By Ejenike Austin;
The Governor of Lagos State, Babajide Sanwo-Olu, has said that the nation’s maritime resources have remained largely untapped, despite its huge potential.
Speaking at the 9th NECCIPR Roundtable edition in Lagos on Thursday, Oct. 17, Sanwo-Olu said that the maritime industry could serve as an alternative and sustainable source of revenue for the country in view of the uncertainty of the international oil market.
The governor, who was represented by Fredric Abimbola Oladinde, the Lagos State Commissioner for Transport, noted that Lagos state, as a littoral state, attracts global maritime trade and that it is also strategically positioned as a tourism market on the west trafficking coastline.
According to the governor, the traditional hospitality of Lagosian has endured the state to foreign investors and travellers.
“This is the major reason for Lagos to emerge as the heart of social-economic industrial activities in Nigeria and the ECOWAS sub-region.
“Our focus will be on developing the necessary infrastructure and ensure that the environment is conducive enough to attract public investment,” he said.
He assured the gathering that Lagos State would continue to work with the private sector and other stakeholders to grow the Blue Economy potential in Lagos state and Nigeria as a whole.
In his remarks, Dakuku Peterside, Director-General/CEO of the Nigerian Maritime Administration and Safety Agency, NIMASA, wondered the worth of reputation in driving the Blue Economy and if reputation has any place in driving the Blue Economy, and what is reputation bringing in the quest to diversify the Nigerian economy and make the Blue Economy the pillar of the diversification agenda.
Speaking on the theme “Awakening the blue giant-catalyzing the growth of Nigeria’s Maritime Economy through Public Relations”, he noted that reputation is not an asset and that there has been a contention that it is an intangible asset and therefore an appropriate value cannot be placed on it, while another school of thought also thinks that indeed that reputation is an asset.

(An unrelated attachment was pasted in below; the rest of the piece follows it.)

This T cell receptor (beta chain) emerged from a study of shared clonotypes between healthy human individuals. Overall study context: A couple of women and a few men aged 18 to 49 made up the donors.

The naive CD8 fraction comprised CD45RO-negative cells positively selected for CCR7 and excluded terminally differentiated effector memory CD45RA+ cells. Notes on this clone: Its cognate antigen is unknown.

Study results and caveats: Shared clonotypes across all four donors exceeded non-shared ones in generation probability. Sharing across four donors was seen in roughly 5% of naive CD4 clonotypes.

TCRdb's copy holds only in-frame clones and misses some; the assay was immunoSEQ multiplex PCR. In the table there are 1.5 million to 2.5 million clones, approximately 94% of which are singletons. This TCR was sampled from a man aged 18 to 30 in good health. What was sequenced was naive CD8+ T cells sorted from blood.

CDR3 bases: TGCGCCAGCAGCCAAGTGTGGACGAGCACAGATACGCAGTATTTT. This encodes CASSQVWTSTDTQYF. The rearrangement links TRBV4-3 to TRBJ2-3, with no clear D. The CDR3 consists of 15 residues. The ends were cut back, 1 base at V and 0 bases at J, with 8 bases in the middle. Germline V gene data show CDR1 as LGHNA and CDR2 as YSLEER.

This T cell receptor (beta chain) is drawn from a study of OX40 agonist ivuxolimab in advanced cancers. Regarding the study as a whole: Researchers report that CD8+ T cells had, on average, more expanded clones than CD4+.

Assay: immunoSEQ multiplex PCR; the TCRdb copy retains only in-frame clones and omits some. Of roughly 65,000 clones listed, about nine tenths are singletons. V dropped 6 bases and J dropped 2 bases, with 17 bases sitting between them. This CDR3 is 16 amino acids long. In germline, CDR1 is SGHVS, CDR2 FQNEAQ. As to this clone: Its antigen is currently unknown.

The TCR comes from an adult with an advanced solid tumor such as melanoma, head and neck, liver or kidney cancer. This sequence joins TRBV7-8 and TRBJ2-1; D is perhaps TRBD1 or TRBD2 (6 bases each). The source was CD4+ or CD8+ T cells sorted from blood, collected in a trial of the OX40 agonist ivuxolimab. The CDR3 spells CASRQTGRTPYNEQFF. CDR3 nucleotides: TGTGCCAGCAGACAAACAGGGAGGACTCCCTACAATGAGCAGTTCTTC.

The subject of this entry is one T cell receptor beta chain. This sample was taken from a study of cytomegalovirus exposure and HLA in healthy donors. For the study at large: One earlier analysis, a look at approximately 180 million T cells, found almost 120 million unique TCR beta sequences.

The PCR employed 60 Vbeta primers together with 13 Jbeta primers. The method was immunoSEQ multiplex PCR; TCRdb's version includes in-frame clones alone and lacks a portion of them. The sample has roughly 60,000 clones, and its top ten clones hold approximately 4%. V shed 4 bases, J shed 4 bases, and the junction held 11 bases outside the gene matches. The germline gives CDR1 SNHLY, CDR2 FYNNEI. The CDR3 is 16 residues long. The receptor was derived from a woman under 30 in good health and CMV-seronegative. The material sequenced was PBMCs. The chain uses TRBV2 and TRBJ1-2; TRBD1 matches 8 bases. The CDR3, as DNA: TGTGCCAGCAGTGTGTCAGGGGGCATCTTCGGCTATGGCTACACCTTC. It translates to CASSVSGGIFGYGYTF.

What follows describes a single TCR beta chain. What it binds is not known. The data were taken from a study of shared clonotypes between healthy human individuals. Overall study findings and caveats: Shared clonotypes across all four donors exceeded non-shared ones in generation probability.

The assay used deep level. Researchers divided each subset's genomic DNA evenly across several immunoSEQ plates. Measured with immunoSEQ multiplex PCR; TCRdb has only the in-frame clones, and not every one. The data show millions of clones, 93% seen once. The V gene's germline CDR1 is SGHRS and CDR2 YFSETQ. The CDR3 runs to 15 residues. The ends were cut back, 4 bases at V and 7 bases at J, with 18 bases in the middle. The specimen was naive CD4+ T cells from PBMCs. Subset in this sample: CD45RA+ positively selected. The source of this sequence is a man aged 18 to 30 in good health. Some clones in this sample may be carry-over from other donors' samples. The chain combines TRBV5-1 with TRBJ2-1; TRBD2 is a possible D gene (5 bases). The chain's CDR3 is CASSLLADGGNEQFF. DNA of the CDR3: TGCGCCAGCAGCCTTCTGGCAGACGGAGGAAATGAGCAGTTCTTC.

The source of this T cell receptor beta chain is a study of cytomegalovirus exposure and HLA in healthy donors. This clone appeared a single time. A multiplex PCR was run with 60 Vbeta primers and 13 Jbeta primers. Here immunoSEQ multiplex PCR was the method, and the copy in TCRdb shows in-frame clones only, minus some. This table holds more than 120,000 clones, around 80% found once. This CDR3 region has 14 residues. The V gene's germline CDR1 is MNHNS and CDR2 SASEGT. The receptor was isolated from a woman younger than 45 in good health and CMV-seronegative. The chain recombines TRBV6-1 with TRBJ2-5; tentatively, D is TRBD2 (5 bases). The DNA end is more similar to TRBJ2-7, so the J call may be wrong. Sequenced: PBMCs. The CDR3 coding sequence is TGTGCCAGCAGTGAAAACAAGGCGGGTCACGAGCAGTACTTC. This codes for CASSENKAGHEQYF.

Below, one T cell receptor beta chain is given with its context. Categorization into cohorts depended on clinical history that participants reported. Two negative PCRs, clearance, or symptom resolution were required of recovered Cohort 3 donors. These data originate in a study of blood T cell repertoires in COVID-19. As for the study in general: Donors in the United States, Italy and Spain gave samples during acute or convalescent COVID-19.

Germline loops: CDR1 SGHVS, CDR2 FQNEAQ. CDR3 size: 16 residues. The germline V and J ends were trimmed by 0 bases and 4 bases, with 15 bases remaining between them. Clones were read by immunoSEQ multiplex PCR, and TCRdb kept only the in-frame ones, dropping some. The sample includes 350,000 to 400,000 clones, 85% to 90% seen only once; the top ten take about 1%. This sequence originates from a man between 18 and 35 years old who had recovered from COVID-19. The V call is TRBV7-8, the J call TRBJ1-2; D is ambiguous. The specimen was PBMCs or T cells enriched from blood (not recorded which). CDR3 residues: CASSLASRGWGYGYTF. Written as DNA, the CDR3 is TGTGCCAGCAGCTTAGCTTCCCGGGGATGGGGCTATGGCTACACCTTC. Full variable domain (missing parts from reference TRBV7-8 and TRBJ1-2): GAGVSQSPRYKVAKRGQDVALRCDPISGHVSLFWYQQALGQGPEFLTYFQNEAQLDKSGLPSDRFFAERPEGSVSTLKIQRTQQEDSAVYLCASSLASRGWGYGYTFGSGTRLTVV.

Prof. Benedict Oramah, President of the AfreximBank, says that Afreximbank has $4.4 billion asset base and that Nigeria is the biggest economy not only in Africa, but within the portfolio the bank manages.
Prof. Oramah, who was represented by Peter Adeshola Olowononi; Head of Client Relations for Anglophone West African Region, said that the bank’s intervention in the maritime space in Nigeria had been very strong.
“We finance alongside with Intel and another international bank, we have supported a couple of Nigerian indigenous companies, who offer services to the NNPC,” he said.
In his contribution, Dr. Bashir Jamoh, of the University of Port Harcourt, spoke on the monetary opportunities available in the maritime industry.
He illustrated and analysed the social and economic resources under the sea and stated that “the maritime sector also provides recreation, including the benefits for the younger generation from the Blue Economy and how it improves the lives of all”.
In her goodwill message, Carol Ufere, a Maritime consultant and licensed practitioner, said that Public Relations could be used as a tool for development and that “nowhere is now more needed than in the maritime industry”.
“We are primed to fill the gap once occupied by the oil and gas, as the premier natural resource that will bring prosperity to the nation,” she said.
“Nigerian is extremely blessed by nautical standards, the country is strategically located as the pivot of West Africa’s shipping and international natural maritime endowment base, incorporating a coastline of over 800km,” she said.
Earlier in her welcome address, Nkechi Ali-Balogun, Principal Consultant/CEO NECCI Limited and Founder NECCI PR Roundtable, said that the aim of the theme was to explore the potential of the Nigerian maritime economy, study the challenges and proffer sustainable solutions that would engender greater influx of foreign direct investments into the maritime sector.
-Oct 19, 2019 @13:53 GMT |